Wrap the middle of your resistance band around a sturdy form of support such as a pole. Take a shoulder-width grip on your band. Stand tall with a tight core and a neutral gaze. Pull the band in towards your chest. Pause for a moment then pull the band apart, increasing the tension in your chest, shoulders, and arms. Bring your hands together and return to the starting position.

Wrap the middle of your resistance band around a sturdy form of support such as a pole. On the ground, turn so that you are held up by your left forearm and left foot. Take the handle of the band in your right hand just above your head. Focusing the tension in your lats, pull the band down and back. Pause and contract the back muscles before slowly extending the band overhead again. Once you finish your 15 repetitions, switch sides so that you are balancing yourself on the right forearm and right foot.

Step into the middle of the band, making sure that your feet are shoulder width apart. Grab on to the top of the band with both hands and extend overhead. Bend at the knees and drive your hips back as you squat down. You’ll feel tension throughout your legs. Pause once your thighs come to parallel or just below parallel. Slowly stand back up and as your knees start to straighten, turn towards the left side. Push your hands in the air then repeat. Alternate the direction upon standing up moving from the left side to center to the right side and back again.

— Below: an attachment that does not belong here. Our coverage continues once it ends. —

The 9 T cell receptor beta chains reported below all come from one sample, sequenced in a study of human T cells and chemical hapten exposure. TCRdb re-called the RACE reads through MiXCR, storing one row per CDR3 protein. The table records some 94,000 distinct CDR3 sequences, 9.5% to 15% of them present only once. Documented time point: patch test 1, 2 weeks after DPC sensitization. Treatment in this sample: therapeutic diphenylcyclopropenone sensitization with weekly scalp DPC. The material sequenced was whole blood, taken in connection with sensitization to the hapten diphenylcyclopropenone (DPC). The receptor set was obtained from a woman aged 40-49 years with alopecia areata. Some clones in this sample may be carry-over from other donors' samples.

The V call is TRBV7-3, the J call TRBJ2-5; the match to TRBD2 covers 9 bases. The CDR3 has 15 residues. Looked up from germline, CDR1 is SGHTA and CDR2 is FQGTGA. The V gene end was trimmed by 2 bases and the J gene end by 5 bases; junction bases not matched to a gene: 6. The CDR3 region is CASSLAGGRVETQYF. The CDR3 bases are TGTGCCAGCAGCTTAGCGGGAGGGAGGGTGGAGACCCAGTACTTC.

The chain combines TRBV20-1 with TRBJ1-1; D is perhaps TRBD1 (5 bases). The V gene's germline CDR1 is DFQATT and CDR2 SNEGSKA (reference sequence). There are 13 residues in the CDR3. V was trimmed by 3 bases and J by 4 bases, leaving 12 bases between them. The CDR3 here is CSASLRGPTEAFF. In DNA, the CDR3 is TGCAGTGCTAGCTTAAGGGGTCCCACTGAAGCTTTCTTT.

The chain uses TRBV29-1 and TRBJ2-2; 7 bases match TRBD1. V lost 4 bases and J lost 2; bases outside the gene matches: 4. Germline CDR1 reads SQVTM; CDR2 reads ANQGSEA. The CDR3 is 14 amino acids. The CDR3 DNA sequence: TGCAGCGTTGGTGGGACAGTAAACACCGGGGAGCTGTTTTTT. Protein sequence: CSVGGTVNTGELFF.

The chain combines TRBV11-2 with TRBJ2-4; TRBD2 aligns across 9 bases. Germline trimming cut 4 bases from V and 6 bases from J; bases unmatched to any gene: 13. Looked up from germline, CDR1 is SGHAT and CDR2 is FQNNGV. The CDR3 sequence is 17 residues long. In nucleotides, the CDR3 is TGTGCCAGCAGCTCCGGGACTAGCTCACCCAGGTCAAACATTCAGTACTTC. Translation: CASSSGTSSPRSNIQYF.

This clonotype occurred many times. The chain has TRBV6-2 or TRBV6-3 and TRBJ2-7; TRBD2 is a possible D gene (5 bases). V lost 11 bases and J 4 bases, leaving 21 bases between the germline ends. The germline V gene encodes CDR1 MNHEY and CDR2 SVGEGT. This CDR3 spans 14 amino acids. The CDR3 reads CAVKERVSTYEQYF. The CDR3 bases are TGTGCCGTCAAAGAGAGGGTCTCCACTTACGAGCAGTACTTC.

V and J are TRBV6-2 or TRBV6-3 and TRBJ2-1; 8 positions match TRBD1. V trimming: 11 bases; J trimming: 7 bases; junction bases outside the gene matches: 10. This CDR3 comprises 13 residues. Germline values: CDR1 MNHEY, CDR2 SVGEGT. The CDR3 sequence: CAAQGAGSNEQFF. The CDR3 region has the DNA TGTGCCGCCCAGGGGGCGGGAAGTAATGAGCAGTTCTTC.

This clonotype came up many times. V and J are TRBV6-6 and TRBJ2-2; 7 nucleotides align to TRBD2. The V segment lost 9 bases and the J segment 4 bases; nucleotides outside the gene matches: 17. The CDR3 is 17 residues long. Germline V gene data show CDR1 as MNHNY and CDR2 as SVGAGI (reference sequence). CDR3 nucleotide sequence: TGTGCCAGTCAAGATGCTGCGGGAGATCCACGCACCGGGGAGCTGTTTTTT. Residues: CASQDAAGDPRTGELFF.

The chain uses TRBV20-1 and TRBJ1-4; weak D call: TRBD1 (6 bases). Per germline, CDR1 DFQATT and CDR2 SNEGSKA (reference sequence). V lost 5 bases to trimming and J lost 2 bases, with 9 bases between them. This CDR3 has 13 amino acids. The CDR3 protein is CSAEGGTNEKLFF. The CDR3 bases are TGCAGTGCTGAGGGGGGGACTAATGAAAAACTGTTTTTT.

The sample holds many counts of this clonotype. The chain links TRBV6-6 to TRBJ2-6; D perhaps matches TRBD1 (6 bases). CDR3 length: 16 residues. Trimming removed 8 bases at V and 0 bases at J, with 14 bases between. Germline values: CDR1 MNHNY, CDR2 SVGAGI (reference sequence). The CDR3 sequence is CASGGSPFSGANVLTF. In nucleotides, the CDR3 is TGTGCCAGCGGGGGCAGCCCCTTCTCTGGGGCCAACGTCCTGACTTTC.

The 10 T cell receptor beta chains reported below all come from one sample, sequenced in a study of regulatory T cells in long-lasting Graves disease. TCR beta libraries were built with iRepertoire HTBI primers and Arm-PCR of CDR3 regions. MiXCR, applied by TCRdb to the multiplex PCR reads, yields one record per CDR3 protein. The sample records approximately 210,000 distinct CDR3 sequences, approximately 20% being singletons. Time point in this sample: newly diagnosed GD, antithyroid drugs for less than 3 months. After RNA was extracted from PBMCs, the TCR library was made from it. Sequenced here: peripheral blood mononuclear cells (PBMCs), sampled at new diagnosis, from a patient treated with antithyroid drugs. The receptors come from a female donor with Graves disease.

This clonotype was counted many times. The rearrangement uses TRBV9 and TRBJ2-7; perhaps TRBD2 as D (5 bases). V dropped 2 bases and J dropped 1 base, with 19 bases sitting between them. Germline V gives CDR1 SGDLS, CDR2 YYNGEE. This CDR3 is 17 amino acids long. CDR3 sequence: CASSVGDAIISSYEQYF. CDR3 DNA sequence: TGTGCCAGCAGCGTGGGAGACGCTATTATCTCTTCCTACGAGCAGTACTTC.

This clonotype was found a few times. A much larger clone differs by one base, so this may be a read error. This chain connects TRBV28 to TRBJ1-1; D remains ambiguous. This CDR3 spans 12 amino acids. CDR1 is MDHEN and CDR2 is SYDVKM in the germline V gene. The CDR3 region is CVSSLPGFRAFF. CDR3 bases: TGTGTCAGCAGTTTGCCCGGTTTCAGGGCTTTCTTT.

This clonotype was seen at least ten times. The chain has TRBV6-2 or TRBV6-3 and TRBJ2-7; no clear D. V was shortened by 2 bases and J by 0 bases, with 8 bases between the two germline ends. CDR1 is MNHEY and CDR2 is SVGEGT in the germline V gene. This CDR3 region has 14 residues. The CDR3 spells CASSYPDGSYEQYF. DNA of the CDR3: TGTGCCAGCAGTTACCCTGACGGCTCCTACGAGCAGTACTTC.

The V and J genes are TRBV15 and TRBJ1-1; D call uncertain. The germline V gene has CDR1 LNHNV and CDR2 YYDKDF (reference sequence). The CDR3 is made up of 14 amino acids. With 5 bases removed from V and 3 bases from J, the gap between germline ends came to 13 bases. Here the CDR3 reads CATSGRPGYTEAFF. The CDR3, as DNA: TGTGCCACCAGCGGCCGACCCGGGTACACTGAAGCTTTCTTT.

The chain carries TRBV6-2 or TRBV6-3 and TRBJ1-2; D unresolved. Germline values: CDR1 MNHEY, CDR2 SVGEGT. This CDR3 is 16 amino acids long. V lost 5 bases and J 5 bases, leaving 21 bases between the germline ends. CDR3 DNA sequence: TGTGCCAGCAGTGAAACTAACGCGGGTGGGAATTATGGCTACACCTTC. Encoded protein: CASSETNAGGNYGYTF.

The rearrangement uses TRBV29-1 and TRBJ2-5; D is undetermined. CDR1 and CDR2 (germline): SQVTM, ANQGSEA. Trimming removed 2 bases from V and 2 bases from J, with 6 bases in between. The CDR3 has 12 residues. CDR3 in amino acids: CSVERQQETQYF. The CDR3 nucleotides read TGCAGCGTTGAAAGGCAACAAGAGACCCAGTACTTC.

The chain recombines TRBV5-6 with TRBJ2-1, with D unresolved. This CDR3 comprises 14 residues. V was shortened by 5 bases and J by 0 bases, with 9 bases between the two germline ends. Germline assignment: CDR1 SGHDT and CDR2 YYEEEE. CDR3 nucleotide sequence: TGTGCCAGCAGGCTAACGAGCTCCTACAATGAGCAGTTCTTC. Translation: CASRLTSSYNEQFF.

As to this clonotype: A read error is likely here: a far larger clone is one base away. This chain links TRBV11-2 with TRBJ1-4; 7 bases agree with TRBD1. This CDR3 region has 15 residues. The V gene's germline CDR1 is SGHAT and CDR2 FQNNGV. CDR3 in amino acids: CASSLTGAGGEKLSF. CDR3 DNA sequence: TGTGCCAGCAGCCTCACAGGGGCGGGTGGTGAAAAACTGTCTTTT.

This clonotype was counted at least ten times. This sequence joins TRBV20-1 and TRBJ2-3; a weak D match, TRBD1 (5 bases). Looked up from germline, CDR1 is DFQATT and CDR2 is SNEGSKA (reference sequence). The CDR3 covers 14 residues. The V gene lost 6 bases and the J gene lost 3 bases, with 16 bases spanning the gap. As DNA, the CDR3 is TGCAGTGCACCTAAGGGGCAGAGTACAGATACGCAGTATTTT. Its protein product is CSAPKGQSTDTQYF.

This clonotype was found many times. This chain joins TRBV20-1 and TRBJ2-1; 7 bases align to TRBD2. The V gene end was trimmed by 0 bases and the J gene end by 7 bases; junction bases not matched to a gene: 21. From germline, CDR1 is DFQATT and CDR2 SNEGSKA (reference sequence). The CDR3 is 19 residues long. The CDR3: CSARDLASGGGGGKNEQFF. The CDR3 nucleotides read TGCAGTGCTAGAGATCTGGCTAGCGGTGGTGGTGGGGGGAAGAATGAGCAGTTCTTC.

Attach the top of your band to the handle of a kettlebell. Step into the middle of the band, making sure to move your feet to shoulder width and toes pointed out. Stand tall with a tight core. Grab on to the top of the kettlebell with both hands and slowly lift it up towards your shoulders. Pause at the top then slowly lower the kettlebell down, fighting against the eccentric pull from the bands. (This one is going to burn!)

Do You Have Experience with Resistance Bands?

Do you use resistance bands as a part of your workout? If so, what benefits have you noticed? Are you new to resistance bands? What questions do you have that I can answer so you can get started? Let me know in the comments below!